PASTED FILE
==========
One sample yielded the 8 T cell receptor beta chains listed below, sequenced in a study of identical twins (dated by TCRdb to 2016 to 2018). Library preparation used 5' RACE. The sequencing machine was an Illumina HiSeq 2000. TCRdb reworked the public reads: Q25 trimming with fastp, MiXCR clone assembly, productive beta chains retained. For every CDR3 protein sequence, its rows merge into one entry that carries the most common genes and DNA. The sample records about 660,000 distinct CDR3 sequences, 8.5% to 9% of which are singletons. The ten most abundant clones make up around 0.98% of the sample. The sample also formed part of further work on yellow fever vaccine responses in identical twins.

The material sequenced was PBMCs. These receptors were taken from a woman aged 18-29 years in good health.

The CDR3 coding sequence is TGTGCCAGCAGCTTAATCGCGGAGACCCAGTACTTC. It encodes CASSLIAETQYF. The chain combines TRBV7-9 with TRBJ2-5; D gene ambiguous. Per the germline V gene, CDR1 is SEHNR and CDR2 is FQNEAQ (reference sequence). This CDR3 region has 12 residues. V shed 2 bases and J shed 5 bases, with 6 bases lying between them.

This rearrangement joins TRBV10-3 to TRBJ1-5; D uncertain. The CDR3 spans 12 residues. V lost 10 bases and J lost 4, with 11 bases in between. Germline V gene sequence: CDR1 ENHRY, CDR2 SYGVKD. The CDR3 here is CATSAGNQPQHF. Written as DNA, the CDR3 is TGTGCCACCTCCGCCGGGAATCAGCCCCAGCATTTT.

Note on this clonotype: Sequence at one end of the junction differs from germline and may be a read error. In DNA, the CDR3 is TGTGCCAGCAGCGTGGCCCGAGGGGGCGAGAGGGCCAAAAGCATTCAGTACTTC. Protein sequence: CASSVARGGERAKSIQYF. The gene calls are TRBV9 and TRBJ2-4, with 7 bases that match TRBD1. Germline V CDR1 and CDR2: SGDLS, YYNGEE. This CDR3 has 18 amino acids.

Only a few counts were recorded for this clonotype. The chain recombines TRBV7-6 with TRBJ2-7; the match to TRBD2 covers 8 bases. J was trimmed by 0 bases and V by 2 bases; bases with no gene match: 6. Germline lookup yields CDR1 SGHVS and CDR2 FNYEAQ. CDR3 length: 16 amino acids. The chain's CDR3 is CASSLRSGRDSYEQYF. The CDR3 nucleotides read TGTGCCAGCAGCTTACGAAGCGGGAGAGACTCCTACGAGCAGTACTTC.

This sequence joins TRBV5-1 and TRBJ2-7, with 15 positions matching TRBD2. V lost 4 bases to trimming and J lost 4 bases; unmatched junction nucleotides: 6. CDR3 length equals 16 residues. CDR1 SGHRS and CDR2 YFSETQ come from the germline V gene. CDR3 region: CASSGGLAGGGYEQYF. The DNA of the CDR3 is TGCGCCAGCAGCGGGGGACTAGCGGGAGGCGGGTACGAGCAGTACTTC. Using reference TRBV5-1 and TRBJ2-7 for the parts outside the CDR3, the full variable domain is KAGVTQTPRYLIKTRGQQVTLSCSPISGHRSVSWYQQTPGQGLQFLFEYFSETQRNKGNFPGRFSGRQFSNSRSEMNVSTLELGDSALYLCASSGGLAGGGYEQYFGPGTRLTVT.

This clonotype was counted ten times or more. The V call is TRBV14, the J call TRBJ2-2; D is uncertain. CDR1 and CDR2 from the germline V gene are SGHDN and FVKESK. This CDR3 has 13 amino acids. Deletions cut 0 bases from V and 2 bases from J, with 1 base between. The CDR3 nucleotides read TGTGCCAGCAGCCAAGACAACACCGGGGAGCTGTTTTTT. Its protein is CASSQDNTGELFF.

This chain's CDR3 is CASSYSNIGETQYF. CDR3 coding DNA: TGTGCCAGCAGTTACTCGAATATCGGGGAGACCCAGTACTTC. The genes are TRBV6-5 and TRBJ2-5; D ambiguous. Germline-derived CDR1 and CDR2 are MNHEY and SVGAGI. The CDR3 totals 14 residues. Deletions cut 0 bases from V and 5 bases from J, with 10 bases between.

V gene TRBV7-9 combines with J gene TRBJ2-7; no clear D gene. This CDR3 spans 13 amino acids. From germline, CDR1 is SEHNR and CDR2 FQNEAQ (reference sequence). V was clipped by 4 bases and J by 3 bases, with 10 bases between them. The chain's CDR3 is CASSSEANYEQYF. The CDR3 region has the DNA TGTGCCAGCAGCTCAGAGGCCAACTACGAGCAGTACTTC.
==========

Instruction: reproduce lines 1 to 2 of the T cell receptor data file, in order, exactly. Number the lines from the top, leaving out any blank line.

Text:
One sample yielded the 8 T cell receptor beta chains listed below, sequenced in a study of identical twins (dated by TCRdb to 2016 to 2018). Library preparation used 5' RACE. The sequencing machine was an Illumina HiSeq 2000. TCRdb reworked the public reads: Q25 trimming with fastp, MiXCR clone assembly, productive beta chains retained. For every CDR3 protein sequence, its rows merge into one entry that carries the most common genes and DNA. The sample records about 660,000 distinct CDR3 sequences, 8.5% to 9% of which are singletons. The ten most abundant clones make up around 0.98% of the sample. The sample also formed part of further work on yellow fever vaccine responses in identical twins.

The material sequenced was PBMCs. These receptors were taken from a woman aged 18-29 years in good health.